Elusive UN pandemic treaty points to dangerous Covid amnesia
- Eagerness to move on from the death and destruction of the pandemic is understandable but also risks keeping us from learning necessary lessons
- Failure to make urgently needed reforms would be a tragedy for which the world would pay a terrible price for a second time
When Johns Hopkins University stopped its Covid tracker in March, the toll of Covid-19 cases stood at 676,609,955. Reported global deaths were frozen at 6,881,955. The World Health Organization (WHO) tracker is still active and reporting on average 24,000 formally recorded cases a day, with total cases now at 770 million and deaths at just under 7 million.
This amnesia is perhaps natural as we come to terms with the grief and the loss both in lives and livelihoods. But this amnesia is also dangerous because it makes it harder to focus on the lessons we need to learn and increases the likelihood we will suffer similar tragic losses when the inevitable next pandemic sneaks up on us.
Second was the imperative to ensure science drives the response.
Then there was the need for more funds. As the WHO’s Global Health Security Index makes clear, how can we be adequately prepared when 70 per cent of countries have insufficient healthcare capacity and 155 out of 195 countries have not allocated funds to address epidemic threats?
Finally, there is the need for more powers for the WHO and for an overseeing specialist body with the authority to crack the whip to ensure cooperation and compliance.
It was clear from the outset that forging such an ambitious, legally binding global agreement would be challenging even in the best of times. The fact we are currently bedevilled by deep geopolitical divisions and distracted by other imperatives such as global warming and Russia’s invasion of Ukraine has aroused anxiety that the World Health Assembly will be unable to deliver. As Columbia University’s Nina Schwalbe wrote: “The sense of urgency that gripped nations to be better prepared in future has been replaced by complacency.”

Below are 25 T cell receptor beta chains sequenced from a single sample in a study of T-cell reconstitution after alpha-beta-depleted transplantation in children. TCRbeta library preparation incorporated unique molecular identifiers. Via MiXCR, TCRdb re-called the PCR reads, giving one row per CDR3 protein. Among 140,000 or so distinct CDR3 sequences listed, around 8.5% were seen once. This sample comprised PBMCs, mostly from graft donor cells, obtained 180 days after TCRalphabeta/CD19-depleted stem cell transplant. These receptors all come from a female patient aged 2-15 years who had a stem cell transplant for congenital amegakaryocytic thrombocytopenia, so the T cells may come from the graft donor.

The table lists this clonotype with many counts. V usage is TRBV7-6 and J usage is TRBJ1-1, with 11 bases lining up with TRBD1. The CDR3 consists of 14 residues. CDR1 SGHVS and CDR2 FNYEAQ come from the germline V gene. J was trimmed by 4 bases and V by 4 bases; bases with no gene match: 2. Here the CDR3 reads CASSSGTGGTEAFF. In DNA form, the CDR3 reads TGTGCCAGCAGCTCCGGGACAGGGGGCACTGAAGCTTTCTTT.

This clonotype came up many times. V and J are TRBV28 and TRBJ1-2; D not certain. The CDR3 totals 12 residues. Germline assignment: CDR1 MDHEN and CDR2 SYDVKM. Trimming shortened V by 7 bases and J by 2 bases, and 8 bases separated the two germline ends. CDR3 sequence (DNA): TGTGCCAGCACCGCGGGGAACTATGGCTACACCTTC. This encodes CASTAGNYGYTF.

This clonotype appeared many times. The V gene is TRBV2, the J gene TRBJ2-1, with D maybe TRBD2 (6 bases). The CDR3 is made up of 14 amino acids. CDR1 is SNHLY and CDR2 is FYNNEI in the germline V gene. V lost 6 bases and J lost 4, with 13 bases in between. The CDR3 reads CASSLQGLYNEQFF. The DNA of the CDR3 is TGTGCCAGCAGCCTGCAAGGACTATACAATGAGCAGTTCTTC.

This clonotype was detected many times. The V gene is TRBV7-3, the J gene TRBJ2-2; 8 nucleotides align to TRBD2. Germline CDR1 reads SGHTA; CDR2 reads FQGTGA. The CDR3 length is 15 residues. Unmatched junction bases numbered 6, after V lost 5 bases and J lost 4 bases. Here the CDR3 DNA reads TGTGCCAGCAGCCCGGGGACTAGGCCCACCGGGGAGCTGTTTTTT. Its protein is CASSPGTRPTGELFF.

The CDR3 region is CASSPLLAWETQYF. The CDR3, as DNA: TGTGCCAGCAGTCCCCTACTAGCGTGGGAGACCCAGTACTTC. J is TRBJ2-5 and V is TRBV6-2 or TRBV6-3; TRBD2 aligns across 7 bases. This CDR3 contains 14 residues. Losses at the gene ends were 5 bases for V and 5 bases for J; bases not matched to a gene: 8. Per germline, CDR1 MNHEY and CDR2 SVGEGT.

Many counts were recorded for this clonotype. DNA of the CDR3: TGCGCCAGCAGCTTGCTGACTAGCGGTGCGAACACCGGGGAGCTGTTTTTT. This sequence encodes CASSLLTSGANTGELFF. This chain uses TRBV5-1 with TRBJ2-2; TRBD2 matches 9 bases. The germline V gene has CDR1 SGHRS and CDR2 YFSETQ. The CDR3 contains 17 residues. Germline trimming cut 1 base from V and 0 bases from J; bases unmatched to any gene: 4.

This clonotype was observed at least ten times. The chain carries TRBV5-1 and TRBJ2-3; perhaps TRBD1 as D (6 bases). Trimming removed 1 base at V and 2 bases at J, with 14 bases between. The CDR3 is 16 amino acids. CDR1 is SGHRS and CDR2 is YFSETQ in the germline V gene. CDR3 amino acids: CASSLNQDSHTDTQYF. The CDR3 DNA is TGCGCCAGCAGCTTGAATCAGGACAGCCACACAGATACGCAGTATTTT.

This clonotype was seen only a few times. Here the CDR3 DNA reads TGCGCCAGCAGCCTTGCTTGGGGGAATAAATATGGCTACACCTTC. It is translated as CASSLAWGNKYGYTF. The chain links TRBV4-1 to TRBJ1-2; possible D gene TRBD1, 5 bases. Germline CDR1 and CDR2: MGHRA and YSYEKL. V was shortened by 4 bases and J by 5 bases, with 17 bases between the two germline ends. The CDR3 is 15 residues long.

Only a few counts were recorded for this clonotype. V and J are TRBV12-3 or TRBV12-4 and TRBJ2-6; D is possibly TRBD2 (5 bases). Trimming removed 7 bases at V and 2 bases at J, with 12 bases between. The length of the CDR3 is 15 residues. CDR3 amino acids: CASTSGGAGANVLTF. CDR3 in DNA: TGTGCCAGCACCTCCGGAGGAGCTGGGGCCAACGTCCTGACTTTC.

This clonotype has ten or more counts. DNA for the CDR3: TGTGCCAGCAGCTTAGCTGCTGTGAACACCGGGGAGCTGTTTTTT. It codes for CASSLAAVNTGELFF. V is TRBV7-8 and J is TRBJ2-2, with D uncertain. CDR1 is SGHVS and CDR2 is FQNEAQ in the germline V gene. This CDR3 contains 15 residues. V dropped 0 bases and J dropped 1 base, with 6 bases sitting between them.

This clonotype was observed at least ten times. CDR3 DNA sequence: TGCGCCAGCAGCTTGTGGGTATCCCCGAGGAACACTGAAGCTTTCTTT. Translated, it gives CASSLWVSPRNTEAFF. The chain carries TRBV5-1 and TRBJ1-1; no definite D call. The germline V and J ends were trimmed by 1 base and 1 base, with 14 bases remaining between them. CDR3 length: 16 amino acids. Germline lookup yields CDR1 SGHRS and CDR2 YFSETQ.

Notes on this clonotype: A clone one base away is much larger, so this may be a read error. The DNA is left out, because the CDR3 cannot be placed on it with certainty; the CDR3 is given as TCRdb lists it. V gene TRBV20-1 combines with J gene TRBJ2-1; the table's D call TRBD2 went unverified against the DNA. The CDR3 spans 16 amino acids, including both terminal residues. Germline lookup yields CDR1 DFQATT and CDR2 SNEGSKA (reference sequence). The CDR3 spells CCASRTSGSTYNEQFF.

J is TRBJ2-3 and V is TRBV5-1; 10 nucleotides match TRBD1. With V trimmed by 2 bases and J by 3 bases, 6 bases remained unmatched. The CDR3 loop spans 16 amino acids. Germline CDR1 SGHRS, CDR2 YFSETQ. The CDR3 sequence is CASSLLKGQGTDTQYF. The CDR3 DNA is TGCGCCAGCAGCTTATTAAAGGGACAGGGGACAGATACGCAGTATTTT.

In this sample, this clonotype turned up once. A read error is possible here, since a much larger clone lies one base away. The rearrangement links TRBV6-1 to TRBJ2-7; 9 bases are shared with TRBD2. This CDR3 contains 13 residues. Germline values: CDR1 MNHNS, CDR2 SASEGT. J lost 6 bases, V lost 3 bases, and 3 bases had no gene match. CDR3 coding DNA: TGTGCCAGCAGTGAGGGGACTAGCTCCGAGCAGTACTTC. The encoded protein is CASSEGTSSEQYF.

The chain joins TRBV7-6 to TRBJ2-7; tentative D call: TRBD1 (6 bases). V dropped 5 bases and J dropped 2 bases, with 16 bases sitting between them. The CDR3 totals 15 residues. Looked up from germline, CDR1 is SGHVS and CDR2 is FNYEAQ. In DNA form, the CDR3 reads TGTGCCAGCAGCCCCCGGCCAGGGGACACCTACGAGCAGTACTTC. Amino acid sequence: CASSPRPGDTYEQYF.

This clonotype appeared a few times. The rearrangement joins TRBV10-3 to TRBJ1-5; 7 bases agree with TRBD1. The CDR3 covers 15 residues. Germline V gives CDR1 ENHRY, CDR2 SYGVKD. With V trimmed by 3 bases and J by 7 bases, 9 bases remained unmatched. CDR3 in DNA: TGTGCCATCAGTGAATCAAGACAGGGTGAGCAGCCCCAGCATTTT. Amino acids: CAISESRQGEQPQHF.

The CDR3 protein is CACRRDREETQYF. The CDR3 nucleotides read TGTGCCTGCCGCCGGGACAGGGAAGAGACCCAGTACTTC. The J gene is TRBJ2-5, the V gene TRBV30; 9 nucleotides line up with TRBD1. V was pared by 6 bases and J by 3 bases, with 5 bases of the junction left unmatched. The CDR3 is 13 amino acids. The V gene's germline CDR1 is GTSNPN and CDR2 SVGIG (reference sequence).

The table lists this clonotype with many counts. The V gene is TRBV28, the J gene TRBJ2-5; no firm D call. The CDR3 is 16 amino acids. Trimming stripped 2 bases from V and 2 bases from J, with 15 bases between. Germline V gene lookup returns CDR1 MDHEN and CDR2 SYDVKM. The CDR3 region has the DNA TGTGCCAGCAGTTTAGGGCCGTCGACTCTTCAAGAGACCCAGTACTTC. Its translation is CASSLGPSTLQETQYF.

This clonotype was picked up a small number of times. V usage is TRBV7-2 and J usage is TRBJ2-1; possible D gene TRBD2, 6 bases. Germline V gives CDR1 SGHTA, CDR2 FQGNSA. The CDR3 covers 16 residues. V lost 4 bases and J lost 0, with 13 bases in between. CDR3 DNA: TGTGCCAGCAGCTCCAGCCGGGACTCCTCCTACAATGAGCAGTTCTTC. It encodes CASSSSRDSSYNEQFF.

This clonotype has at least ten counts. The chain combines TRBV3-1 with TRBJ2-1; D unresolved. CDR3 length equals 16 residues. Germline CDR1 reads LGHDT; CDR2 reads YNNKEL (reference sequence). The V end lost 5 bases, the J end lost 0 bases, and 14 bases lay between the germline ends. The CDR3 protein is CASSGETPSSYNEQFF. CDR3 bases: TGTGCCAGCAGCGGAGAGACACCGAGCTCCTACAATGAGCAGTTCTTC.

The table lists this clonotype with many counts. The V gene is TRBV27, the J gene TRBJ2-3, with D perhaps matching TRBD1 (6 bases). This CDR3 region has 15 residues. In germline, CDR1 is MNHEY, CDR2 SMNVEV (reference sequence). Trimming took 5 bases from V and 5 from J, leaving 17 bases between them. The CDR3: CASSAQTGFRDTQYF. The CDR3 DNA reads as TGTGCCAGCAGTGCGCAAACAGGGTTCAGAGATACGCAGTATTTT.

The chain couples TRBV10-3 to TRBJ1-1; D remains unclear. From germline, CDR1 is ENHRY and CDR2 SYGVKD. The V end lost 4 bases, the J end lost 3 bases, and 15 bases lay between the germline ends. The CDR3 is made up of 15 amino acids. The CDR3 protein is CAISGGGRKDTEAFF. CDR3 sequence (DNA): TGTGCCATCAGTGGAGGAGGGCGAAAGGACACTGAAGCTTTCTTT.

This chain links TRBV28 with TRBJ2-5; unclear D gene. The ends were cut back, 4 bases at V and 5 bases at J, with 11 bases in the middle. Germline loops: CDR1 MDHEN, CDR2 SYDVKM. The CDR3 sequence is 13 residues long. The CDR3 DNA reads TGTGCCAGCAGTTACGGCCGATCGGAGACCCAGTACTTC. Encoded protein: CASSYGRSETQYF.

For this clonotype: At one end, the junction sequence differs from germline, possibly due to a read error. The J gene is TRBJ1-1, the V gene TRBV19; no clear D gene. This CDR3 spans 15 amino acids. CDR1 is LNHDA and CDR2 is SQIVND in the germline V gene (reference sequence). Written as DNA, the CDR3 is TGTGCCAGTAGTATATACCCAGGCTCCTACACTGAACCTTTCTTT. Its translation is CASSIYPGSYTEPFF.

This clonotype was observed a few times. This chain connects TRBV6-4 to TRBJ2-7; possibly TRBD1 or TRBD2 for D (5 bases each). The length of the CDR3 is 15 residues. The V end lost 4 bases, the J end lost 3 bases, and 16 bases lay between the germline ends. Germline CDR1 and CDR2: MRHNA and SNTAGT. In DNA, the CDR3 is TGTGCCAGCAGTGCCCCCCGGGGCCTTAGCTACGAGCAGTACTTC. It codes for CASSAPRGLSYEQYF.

The British Medical Journal complains that the pandemic treaty “is being watered down and stripped of the key stipulations needed to prevent another global health disaster” with wishy-washy language being added in their place. In place of firm commitments, countries are being “encouraged” and asked to commit “as appropriate” or to “recognise the importance” of new practices. Jesse Bump at the Harvard TH Chan School of Public Health said: “Nations are not serious, and it shows in this draft.”
At the European Council on Foreign Relations, Anthony Dworkin shared these concerns: “The apparent lack of political coordination, disagreements over the proper role and authority of the WHO and the limited resources that have been made available all suggest that a comprehensive new settlement for pandemic preparedness may be elusive.”
It might be too early to throw in the towel on a treaty. But in some respects, the quest for a formal binding treaty might be a quest for the perfect that is proving to be an enemy of the good. Treaty or no treaty, international cooperation, transparency and a unified approach is self-evidently essential. None of us are safe unless all of us are safe.
Science must be allowed to lead the way. Amnesia or no amnesia, large amounts of pre-emptive investment are needed. We have all learned a comparatively short menu of simple actions that would slow the spread of a disease, including masks, avoiding crowded places, intelligently targeted testing and contact tracing. We also know that blame games only harm us and help the virus.
Failure to learn the necessary lessons would be a tragedy for which we will pay a terrible price for a second time. Next week’s pandemic preparedness meeting will provide strong signals on whether we are poised to forget or ignore the lessons of our terrible recent pandemic history.
David Dodwell is CEO of the trade policy and international relations consultancy Strategic Access, focused on developments and challenges facing the Asia-Pacific over the past four decades